3 July 2013: Consensual Systems Workshop

Thanks again for an inspiring couple of hours! The question what is consent, consensus and how do we achieve it, is very interesting.
- workshop participant

On 3 July, another group came together to edit three new editions of The Beginners Guide to Consent zine. After trying and contrasting various different democratic methods for doing this, participants invented their own systems.

Un/democratic Systems

In the first round, an editor was chosen by the group to select her favourite texts for the zine. In the next round, they were given the opportunity to comment on her choices by using the "Like" button taken from Facebook. Some used this button incorrectly, placing it upside-down to indicate dislike - but this misuse was corrected when the results were counted, meaning that some of the most unpopular texts came out at the top. The top four texts in this round went into edition #4.

In round three, an opportunity to veto was introduced, on the condition of a forfeit: taking a drink from a glass of soapy water. Surprisingly, three people made use of their veto to remove disliked texts for the next round.

eConsensus

The online organizing tool eConsensus gives various options beyond 'yes' or 'no' for commenting on proposals. We used these to elicit more nuanced responses than in previous rounds. But how to interpret the results? Include texts with the most positive comments, an absence of ambivalent comments, or simply those generating the most comments in total? The group decided on this latter option to create edition #5.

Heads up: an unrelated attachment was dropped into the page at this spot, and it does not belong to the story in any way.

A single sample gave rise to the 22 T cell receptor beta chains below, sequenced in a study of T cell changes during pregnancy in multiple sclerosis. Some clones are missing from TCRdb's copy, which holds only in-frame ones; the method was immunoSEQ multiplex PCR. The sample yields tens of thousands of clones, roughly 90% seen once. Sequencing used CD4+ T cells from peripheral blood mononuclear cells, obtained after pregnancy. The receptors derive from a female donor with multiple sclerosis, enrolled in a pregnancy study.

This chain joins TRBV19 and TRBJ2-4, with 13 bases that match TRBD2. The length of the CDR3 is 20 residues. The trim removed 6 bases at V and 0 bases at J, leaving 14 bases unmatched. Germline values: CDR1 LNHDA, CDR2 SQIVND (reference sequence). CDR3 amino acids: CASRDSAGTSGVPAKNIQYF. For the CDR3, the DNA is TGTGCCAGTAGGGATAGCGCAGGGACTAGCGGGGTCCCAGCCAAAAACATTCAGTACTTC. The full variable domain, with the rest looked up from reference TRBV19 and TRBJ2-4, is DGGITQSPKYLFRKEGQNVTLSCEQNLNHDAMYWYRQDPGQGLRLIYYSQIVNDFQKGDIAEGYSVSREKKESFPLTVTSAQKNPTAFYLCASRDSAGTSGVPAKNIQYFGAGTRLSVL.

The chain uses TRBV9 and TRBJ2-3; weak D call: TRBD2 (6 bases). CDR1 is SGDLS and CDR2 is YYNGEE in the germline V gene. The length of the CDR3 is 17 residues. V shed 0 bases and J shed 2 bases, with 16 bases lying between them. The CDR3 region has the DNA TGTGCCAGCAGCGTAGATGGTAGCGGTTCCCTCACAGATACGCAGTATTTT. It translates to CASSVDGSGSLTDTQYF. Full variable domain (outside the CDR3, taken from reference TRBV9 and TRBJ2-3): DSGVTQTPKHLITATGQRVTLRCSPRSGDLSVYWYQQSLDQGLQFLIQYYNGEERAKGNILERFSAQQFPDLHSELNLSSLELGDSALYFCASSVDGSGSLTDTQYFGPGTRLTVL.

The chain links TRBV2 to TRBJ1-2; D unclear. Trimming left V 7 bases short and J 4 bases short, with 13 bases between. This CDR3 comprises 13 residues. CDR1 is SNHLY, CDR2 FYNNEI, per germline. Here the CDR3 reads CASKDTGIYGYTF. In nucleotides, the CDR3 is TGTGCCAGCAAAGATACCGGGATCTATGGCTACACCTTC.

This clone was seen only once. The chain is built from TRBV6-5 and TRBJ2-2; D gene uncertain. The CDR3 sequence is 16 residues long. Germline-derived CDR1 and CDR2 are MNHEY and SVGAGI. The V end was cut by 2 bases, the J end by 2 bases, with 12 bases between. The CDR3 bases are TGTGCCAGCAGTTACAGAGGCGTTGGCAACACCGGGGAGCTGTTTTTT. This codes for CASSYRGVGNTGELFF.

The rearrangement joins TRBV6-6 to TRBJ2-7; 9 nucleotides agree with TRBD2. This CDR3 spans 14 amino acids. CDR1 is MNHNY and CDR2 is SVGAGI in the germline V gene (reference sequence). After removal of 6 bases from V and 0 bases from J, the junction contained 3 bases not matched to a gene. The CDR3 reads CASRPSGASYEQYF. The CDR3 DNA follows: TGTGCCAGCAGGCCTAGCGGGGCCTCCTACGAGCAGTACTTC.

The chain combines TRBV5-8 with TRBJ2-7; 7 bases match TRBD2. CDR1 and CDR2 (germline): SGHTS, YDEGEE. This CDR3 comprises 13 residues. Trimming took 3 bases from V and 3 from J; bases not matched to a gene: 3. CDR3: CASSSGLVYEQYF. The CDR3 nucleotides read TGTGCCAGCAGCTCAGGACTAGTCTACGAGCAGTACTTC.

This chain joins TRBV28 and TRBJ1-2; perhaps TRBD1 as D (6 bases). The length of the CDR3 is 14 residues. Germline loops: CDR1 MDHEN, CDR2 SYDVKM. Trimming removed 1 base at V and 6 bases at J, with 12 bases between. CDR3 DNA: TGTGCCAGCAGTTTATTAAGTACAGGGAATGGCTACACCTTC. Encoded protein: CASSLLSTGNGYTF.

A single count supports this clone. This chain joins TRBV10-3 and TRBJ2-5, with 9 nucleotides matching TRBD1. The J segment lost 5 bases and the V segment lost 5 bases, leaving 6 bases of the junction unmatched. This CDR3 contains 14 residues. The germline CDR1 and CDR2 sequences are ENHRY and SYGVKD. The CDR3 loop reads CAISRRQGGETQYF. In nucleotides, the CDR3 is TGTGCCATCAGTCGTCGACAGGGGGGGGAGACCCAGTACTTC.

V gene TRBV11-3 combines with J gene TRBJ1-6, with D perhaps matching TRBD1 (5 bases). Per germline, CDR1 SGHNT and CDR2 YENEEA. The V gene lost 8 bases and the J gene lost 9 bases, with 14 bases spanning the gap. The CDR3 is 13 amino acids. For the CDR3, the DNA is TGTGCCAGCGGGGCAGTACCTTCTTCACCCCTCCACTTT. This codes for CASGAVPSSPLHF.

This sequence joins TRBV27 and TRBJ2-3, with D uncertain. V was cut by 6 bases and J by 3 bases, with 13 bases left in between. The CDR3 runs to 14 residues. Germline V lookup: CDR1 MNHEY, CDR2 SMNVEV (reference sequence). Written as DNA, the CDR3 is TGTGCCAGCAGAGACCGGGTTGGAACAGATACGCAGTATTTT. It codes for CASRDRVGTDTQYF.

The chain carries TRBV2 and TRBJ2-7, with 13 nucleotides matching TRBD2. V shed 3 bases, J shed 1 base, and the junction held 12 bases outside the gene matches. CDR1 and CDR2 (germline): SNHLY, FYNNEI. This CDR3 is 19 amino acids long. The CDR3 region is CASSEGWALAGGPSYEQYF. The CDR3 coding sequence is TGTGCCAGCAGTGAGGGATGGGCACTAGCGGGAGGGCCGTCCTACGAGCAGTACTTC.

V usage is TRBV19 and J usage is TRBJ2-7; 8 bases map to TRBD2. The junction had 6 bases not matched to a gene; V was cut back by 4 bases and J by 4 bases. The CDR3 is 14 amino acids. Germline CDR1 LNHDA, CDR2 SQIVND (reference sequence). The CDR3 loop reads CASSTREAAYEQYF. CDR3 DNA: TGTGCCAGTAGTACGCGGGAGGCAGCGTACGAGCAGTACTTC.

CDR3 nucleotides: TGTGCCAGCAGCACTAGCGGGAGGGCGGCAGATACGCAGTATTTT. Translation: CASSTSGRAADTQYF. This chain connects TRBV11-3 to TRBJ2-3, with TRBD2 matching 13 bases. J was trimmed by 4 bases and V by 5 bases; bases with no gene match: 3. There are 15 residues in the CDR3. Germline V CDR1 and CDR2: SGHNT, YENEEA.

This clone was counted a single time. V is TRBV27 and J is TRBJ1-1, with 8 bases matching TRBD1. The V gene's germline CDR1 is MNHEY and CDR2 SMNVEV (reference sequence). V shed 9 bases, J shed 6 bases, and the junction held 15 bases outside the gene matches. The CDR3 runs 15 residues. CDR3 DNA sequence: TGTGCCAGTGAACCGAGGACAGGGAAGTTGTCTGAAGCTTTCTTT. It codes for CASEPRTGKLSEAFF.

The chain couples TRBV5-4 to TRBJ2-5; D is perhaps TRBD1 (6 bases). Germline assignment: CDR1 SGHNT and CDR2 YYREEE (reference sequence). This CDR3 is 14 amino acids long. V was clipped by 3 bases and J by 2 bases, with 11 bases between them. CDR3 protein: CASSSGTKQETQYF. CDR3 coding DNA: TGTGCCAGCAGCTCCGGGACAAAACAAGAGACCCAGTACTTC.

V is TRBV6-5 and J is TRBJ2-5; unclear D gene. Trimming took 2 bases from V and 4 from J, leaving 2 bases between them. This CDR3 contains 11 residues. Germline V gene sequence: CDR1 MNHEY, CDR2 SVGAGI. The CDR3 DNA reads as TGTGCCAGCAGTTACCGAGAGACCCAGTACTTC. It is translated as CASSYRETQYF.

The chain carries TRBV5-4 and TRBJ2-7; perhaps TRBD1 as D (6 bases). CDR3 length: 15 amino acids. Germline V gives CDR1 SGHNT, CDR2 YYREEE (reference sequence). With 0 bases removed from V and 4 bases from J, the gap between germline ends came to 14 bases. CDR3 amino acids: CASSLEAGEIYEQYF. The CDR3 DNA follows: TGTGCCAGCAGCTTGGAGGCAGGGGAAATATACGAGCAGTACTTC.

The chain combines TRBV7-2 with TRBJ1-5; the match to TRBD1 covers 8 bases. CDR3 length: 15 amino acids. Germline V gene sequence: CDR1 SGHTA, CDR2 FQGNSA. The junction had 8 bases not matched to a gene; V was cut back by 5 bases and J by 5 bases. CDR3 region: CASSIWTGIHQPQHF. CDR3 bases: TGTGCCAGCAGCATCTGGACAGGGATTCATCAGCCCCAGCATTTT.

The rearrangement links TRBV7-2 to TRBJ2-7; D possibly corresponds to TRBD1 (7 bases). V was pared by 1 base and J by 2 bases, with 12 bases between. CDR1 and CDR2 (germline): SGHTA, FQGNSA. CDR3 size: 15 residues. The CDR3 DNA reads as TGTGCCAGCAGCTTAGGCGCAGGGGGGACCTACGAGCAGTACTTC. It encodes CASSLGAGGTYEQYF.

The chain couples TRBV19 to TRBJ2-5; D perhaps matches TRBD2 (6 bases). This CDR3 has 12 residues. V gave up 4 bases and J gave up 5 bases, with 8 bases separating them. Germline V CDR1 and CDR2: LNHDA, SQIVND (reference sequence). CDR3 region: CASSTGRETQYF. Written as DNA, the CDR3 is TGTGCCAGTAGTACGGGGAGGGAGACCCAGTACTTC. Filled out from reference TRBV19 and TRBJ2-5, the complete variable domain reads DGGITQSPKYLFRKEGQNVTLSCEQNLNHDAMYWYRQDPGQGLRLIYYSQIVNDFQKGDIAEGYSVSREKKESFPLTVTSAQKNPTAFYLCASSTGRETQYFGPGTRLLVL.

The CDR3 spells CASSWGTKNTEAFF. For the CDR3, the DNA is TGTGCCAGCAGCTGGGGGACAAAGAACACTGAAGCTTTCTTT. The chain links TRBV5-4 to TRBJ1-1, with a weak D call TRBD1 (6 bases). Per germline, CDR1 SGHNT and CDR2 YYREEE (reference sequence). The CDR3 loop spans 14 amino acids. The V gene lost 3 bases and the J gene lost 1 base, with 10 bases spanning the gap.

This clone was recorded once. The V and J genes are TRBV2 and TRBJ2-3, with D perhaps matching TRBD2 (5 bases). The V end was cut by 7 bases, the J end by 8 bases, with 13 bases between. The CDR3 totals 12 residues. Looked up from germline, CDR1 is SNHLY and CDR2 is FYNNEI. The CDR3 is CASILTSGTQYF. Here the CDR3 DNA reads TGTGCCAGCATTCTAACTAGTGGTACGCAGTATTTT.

Invented Systems

Each participant proposed a new system, for choosing which texts to include in edition #6.
These included:

  • An online voting interface which doesn't actually count user's votes, but produces the same result regardless of input (giving the experience of consultation without the messy results).
  • An ongoing 'loop' in which chosen texts are set aside from the main collection, and participants take it in turns to remove one text from the chosen group and swap it with another one. Repeat until nobody wants to swap any texts. (This system was hijacked in practice by one person who refused to stop swapping when the rest of the group had settled upon a consensus.)
  • An elaborate 'matrix' in which each participant scores every text against every other (below).

Combined results from the last two were used to produce edition #6.

Results

Each text is referred to by its letter, in the left column. While each different system was 'democratic' in some way, results did not stay static across the different systems and were influenced significantly by the design of the system used to reach agreement.

The top 4 texts in each round were selected for the zine. Key: first place, second place, third place, fourth place, fifth or below.

Editors Pick Facebook 'Likes' of Editors Pick eConsesus comments on Editors Pick eConsensus: Total Comments Mariska's Matrix Mariella's Swapping Loop
U 3 Consent, Danger 2 1st place
S 3 0 4th place
I 1 Consent, Question 2 3rd place
P 1 Danger, Danger, Concerns, Comment 4 5th place
K 0 0 4th place
R 0 Consent, Consent, Concerns, Question 4 2nd place
C 0 0 6th place
X 0 0 7th place
Edition 4 Edition 5 Edition 6

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